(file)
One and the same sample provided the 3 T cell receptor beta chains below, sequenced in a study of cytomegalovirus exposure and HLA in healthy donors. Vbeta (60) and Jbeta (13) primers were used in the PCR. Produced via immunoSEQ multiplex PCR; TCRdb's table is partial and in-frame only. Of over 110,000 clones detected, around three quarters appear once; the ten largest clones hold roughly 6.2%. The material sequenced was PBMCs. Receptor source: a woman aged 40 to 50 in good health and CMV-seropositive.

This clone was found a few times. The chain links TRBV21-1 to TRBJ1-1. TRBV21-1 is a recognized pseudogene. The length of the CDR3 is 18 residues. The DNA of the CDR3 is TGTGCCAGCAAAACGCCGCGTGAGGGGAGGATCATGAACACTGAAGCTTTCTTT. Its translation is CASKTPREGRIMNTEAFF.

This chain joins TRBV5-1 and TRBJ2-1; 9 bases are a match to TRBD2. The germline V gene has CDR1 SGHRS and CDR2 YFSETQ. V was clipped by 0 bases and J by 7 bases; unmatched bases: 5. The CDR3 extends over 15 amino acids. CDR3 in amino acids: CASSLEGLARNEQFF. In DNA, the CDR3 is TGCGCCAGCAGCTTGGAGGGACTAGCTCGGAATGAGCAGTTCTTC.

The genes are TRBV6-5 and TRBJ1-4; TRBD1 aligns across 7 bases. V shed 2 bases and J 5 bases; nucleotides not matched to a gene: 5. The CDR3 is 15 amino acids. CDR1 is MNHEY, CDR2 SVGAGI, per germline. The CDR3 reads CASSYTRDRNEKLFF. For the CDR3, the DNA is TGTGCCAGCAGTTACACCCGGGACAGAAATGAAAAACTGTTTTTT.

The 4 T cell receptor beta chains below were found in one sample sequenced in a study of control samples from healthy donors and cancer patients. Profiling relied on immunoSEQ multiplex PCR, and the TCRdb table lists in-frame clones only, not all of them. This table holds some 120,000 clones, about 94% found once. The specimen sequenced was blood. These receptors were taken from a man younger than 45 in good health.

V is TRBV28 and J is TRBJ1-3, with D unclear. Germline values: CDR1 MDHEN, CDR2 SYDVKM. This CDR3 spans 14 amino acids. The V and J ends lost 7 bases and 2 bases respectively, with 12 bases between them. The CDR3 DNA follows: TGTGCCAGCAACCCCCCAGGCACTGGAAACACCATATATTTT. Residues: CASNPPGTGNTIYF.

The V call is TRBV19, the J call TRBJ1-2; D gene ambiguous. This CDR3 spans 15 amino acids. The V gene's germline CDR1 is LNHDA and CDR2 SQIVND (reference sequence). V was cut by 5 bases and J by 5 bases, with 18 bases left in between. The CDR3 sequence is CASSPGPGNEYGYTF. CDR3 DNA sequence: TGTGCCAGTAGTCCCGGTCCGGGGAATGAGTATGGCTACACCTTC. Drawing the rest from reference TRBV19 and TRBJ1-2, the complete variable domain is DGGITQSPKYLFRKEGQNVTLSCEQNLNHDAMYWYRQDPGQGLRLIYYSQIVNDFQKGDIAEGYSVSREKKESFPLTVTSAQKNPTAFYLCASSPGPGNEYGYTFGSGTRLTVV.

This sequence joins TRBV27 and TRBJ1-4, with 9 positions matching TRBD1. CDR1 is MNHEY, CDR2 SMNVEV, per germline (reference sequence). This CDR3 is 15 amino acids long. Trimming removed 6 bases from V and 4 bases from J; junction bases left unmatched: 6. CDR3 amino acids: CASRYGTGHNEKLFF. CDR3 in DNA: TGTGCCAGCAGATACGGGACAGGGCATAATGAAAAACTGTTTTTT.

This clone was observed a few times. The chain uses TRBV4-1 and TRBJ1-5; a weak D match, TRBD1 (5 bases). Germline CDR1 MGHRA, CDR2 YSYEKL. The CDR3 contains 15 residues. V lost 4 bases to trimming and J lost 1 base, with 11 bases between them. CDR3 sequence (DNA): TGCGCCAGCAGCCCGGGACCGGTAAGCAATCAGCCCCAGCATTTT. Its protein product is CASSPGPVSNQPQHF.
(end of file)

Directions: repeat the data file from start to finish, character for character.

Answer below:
One and the same sample provided the 3 T cell receptor beta chains below, sequenced in a study of cytomegalovirus exposure and HLA in healthy donors. Vbeta (60) and Jbeta (13) primers were used in the PCR. Produced via immunoSEQ multiplex PCR; TCRdb's table is partial and in-frame only. Of over 110,000 clones detected, around three quarters appear once; the ten largest clones hold roughly 6.2%. The material sequenced was PBMCs. Receptor source: a woman aged 40 to 50 in good health and CMV-seropositive.

This clone was found a few times. The chain links TRBV21-1 to TRBJ1-1. TRBV21-1 is a recognized pseudogene. The length of the CDR3 is 18 residues. The DNA of the CDR3 is TGTGCCAGCAAAACGCCGCGTGAGGGGAGGATCATGAACACTGAAGCTTTCTTT. Its translation is CASKTPREGRIMNTEAFF.

This chain joins TRBV5-1 and TRBJ2-1; 9 bases are a match to TRBD2. The germline V gene has CDR1 SGHRS and CDR2 YFSETQ. V was clipped by 0 bases and J by 7 bases; unmatched bases: 5. The CDR3 extends over 15 amino acids. CDR3 in amino acids: CASSLEGLARNEQFF. In DNA, the CDR3 is TGCGCCAGCAGCTTGGAGGGACTAGCTCGGAATGAGCAGTTCTTC.

The genes are TRBV6-5 and TRBJ1-4; TRBD1 aligns across 7 bases. V shed 2 bases and J 5 bases; nucleotides not matched to a gene: 5. The CDR3 is 15 amino acids. CDR1 is MNHEY, CDR2 SVGAGI, per germline. The CDR3 reads CASSYTRDRNEKLFF. For the CDR3, the DNA is TGTGCCAGCAGTTACACCCGGGACAGAAATGAAAAACTGTTTTTT.

The 4 T cell receptor beta chains below were found in one sample sequenced in a study of control samples from healthy donors and cancer patients. Profiling relied on immunoSEQ multiplex PCR, and the TCRdb table lists in-frame clones only, not all of them. This table holds some 120,000 clones, about 94% found once. The specimen sequenced was blood. These receptors were taken from a man younger than 45 in good health.

V is TRBV28 and J is TRBJ1-3, with D unclear. Germline values: CDR1 MDHEN, CDR2 SYDVKM. This CDR3 spans 14 amino acids. The V and J ends lost 7 bases and 2 bases respectively, with 12 bases between them. The CDR3 DNA follows: TGTGCCAGCAACCCCCCAGGCACTGGAAACACCATATATTTT. Residues: CASNPPGTGNTIYF.

The V call is TRBV19, the J call TRBJ1-2; D gene ambiguous. This CDR3 spans 15 amino acids. The V gene's germline CDR1 is LNHDA and CDR2 SQIVND (reference sequence). V was cut by 5 bases and J by 5 bases, with 18 bases left in between. The CDR3 sequence is CASSPGPGNEYGYTF. CDR3 DNA sequence: TGTGCCAGTAGTCCCGGTCCGGGGAATGAGTATGGCTACACCTTC. Drawing the rest from reference TRBV19 and TRBJ1-2, the complete variable domain is DGGITQSPKYLFRKEGQNVTLSCEQNLNHDAMYWYRQDPGQGLRLIYYSQIVNDFQKGDIAEGYSVSREKKESFPLTVTSAQKNPTAFYLCASSPGPGNEYGYTFGSGTRLTVV.

This sequence joins TRBV27 and TRBJ1-4, with 9 positions matching TRBD1. CDR1 is MNHEY, CDR2 SMNVEV, per germline (reference sequence). This CDR3 is 15 amino acids long. Trimming removed 6 bases from V and 4 bases from J; junction bases left unmatched: 6. CDR3 amino acids: CASRYGTGHNEKLFF. CDR3 in DNA: TGTGCCAGCAGATACGGGACAGGGCATAATGAAAAACTGTTTTTT.

This clone was observed a few times. The chain uses TRBV4-1 and TRBJ1-5; a weak D match, TRBD1 (5 bases). Germline CDR1 MGHRA, CDR2 YSYEKL. The CDR3 contains 15 residues. V lost 4 bases to trimming and J lost 1 base, with 11 bases between them. CDR3 sequence (DNA): TGCGCCAGCAGCCCGGGACCGGTAAGCAATCAGCCCCAGCATTTT. Its protein product is CASSPGPVSNQPQHF.